• November 19th 2017 @ 1:32pm
                Aligee said | November 19th 2017 @ 1:32pm | ! Report

                Plenty of big words, but i dont think you actually said anything.

                The game was going OK in NZ in the 1860’s and it continues in the last few years to be a minor player in the NZ sporting scheme of things.

                There is and was a definitive group of people who hate the game IN NZ and see AF as cutlural Australian imperialism, but in reality that is exactly what they have taken from England in Rugby

                History will show us that during the 1860- 1890’s in NZ the rugby authorities were so concerned about football overtaking rugby that they considered asking for rule numerous times changes to keep the game more exciting and flowing to keep up.

                History also shows us that the first rugby club in NZ has very strong football roots and in fact was originally a club that played AF before rugby.

            • November 17th 2017 @ 2:25pm
              republican said | November 17th 2017 @ 2:25pm | ! Report

              …..indeed and thats why the code ceased to exist once war broke out.
              Nearly all those from Vic and beyond returned to these fatal shores.
              There is absolutely NO credibility in talking NZ up as having an affinity for Australian Football since 99.9% of those playing our game in the South island, were from here………

              • November 18th 2017 @ 7:28pm
                Aligee said | November 18th 2017 @ 7:28pm | ! Report

                That correct, but you would also find that after the gold rush a very high :% of people in NZ were from somewhere but else, it was actually the new migrants from the UK primarily that did not like the Australian game, stating that the country deserved a proper English game, t was a matter of population and eventually the bigger numbers of incoming migrants from the U.K. held sway.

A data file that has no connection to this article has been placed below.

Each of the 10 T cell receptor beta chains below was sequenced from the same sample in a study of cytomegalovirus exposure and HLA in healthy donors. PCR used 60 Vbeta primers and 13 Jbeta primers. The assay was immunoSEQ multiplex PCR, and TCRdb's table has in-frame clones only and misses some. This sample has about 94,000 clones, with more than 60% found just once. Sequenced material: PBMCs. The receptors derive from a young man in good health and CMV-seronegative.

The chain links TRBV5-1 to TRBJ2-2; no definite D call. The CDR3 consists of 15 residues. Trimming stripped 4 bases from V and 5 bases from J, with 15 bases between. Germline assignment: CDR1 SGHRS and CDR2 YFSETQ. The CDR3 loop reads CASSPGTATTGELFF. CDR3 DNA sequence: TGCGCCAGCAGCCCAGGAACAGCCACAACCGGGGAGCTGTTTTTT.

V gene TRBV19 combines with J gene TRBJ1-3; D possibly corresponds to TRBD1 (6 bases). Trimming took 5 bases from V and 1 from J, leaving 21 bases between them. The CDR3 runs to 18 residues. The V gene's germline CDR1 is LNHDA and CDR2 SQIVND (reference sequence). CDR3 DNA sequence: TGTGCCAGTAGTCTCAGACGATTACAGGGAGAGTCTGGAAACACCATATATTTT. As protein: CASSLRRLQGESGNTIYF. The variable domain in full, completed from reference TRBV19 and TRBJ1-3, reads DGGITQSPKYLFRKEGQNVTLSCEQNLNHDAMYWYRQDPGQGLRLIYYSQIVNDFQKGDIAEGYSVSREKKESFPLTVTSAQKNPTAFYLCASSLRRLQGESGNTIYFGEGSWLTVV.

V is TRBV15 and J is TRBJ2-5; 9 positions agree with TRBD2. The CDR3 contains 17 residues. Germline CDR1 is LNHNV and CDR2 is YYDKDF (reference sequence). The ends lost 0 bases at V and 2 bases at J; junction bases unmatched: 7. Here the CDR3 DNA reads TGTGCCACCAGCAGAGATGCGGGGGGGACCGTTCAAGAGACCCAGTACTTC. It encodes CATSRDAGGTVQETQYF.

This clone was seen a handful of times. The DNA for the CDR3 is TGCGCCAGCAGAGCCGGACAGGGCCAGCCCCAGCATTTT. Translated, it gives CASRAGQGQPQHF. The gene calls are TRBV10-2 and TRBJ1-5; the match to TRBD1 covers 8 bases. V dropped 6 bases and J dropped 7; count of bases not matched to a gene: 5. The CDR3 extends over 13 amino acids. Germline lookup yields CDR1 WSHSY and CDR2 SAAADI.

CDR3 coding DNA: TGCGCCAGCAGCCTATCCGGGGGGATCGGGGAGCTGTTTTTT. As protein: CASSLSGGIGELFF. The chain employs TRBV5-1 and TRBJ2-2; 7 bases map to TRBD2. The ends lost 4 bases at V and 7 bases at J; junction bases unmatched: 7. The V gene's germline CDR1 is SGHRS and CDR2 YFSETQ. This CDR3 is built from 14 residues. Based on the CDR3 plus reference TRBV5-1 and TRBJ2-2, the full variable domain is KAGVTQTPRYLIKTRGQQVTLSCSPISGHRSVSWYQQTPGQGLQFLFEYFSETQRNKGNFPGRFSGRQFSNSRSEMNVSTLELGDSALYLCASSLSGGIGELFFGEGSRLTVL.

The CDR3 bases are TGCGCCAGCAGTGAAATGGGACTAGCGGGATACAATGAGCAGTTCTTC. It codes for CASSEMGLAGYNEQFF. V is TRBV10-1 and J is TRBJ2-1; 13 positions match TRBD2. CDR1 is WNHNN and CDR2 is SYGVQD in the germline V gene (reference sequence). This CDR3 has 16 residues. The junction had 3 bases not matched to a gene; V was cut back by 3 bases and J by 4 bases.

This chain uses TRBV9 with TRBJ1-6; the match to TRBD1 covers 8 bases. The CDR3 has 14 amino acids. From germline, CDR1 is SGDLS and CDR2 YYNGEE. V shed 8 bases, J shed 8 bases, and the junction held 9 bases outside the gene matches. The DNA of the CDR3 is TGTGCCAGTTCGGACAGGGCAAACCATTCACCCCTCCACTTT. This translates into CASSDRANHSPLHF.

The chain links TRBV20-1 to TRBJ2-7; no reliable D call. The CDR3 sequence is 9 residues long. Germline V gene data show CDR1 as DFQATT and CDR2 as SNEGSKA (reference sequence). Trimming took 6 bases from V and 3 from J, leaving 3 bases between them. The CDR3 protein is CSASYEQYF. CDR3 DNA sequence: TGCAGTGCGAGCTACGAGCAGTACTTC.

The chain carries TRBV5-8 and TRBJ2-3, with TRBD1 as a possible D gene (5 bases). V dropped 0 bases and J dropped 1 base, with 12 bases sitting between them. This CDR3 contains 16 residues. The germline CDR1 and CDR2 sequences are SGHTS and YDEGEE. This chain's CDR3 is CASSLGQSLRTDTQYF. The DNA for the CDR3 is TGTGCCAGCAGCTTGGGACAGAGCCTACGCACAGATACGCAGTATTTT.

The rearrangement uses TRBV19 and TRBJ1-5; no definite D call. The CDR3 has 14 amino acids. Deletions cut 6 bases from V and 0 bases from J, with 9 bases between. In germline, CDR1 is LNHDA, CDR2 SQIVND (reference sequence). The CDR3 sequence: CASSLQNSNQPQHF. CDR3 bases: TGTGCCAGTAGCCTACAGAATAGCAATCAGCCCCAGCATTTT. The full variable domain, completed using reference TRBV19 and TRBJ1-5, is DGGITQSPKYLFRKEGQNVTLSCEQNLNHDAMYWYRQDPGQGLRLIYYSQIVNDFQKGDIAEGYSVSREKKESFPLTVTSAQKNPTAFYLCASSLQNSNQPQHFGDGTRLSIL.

• November 19th 2017 @ 2:00pm
                Aligee said | November 19th 2017 @ 2:00pm | ! Report

                If you are really interested in understanding what happened to AF in NZ, you should at least attempt to read this book


                “Forging imperial and Australasian identities: Australian rules football in New Zealand during the nineteenth century” – by McConville and Hess

              • November 19th 2017 @ 5:13pm
                republican said | November 19th 2017 @ 5:13pm | ! Report

                ……..yes, NZ do hold a deep seated contempt for all things Australian and this only exacerbates my consternation and great disappointment in our governing body and those who would support the pseudo international growth of our code to that sovereign rugby mad nation.
                It is the expedience to this end, of viable domestic options that certainly hold a criteria of merit in terms of expansion compared to NZ that concerns me the most.
                With all due respect, NZ should never be mentioned in the same breath as these, while you only need compare the DNA of the code in a city such as Canberra alone to realise its contribution to the game at the highest tier over time. Seriously, the hyperbole in respect of NZ is simply breathtaking and quite frankly, insulting.
                Thank you for your thoughts just the same Aligee.

              • November 19th 2017 @ 9:03pm
                Aligee said | November 19th 2017 @ 9:03pm | ! Report

                Sorry, but what!!!!!

    • November 15th 2017 @ 3:33am
      john Murphy said | November 15th 2017 @ 3:33am | ! Report

      its a great game, more than one AFL/GAA player has said playing was a career highlight. Its self financing. It has certainly introduced me to AFL and I have become a big fan of many AFL players over the years through it.